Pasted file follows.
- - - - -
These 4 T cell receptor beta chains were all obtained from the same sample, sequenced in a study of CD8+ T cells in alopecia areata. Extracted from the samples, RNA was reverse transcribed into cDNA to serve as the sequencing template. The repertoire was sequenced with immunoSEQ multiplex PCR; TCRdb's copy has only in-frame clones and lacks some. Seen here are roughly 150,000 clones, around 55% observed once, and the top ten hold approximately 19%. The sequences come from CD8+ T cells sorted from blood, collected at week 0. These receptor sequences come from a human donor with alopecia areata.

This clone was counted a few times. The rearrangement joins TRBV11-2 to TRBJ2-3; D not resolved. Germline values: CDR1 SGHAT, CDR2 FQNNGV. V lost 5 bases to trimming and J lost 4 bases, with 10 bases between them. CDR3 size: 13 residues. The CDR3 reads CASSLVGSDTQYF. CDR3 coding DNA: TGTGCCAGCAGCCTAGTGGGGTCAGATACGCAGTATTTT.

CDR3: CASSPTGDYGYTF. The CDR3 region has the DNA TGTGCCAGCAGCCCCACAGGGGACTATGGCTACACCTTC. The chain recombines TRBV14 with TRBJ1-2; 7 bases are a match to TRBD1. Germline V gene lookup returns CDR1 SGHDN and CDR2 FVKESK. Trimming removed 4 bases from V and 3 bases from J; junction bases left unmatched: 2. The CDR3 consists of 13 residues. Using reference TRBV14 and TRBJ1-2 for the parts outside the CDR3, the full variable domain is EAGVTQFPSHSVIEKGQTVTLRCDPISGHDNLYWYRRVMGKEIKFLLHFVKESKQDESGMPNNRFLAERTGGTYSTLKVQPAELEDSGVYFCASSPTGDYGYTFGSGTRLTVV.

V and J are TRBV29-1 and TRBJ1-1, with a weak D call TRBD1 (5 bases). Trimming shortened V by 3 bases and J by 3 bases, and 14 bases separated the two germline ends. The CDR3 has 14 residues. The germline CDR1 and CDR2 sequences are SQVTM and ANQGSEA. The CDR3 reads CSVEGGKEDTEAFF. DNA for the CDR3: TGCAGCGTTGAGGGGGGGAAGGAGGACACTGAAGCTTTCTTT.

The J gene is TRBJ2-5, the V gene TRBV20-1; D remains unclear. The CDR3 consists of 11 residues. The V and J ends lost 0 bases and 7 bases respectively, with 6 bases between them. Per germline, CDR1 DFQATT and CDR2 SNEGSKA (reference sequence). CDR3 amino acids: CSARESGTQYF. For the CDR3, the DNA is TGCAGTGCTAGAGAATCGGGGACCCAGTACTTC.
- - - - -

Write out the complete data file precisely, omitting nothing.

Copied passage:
These 4 T cell receptor beta chains were all obtained from the same sample, sequenced in a study of CD8+ T cells in alopecia areata. Extracted from the samples, RNA was reverse transcribed into cDNA to serve as the sequencing template. The repertoire was sequenced with immunoSEQ multiplex PCR; TCRdb's copy has only in-frame clones and lacks some. Seen here are roughly 150,000 clones, around 55% observed once, and the top ten hold approximately 19%. The sequences come from CD8+ T cells sorted from blood, collected at week 0. These receptor sequences come from a human donor with alopecia areata.

This clone was counted a few times. The rearrangement joins TRBV11-2 to TRBJ2-3; D not resolved. Germline values: CDR1 SGHAT, CDR2 FQNNGV. V lost 5 bases to trimming and J lost 4 bases, with 10 bases between them. CDR3 size: 13 residues. The CDR3 reads CASSLVGSDTQYF. CDR3 coding DNA: TGTGCCAGCAGCCTAGTGGGGTCAGATACGCAGTATTTT.

CDR3: CASSPTGDYGYTF. The CDR3 region has the DNA TGTGCCAGCAGCCCCACAGGGGACTATGGCTACACCTTC. The chain recombines TRBV14 with TRBJ1-2; 7 bases are a match to TRBD1. Germline V gene lookup returns CDR1 SGHDN and CDR2 FVKESK. Trimming removed 4 bases from V and 3 bases from J; junction bases left unmatched: 2. The CDR3 consists of 13 residues. Using reference TRBV14 and TRBJ1-2 for the parts outside the CDR3, the full variable domain is EAGVTQFPSHSVIEKGQTVTLRCDPISGHDNLYWYRRVMGKEIKFLLHFVKESKQDESGMPNNRFLAERTGGTYSTLKVQPAELEDSGVYFCASSPTGDYGYTFGSGTRLTVV.

V and J are TRBV29-1 and TRBJ1-1, with a weak D call TRBD1 (5 bases). Trimming shortened V by 3 bases and J by 3 bases, and 14 bases separated the two germline ends. The CDR3 has 14 residues. The germline CDR1 and CDR2 sequences are SQVTM and ANQGSEA. The CDR3 reads CSVEGGKEDTEAFF. DNA for the CDR3: TGCAGCGTTGAGGGGGGGAAGGAGGACACTGAAGCTTTCTTT.

The J gene is TRBJ2-5, the V gene TRBV20-1; D remains unclear. The CDR3 consists of 11 residues. The V and J ends lost 0 bases and 7 bases respectively, with 6 bases between them. Per germline, CDR1 DFQATT and CDR2 SNEGSKA (reference sequence). CDR3 amino acids: CSARESGTQYF. For the CDR3, the DNA is TGCAGTGCTAGAGAATCGGGGACCCAGTACTTC.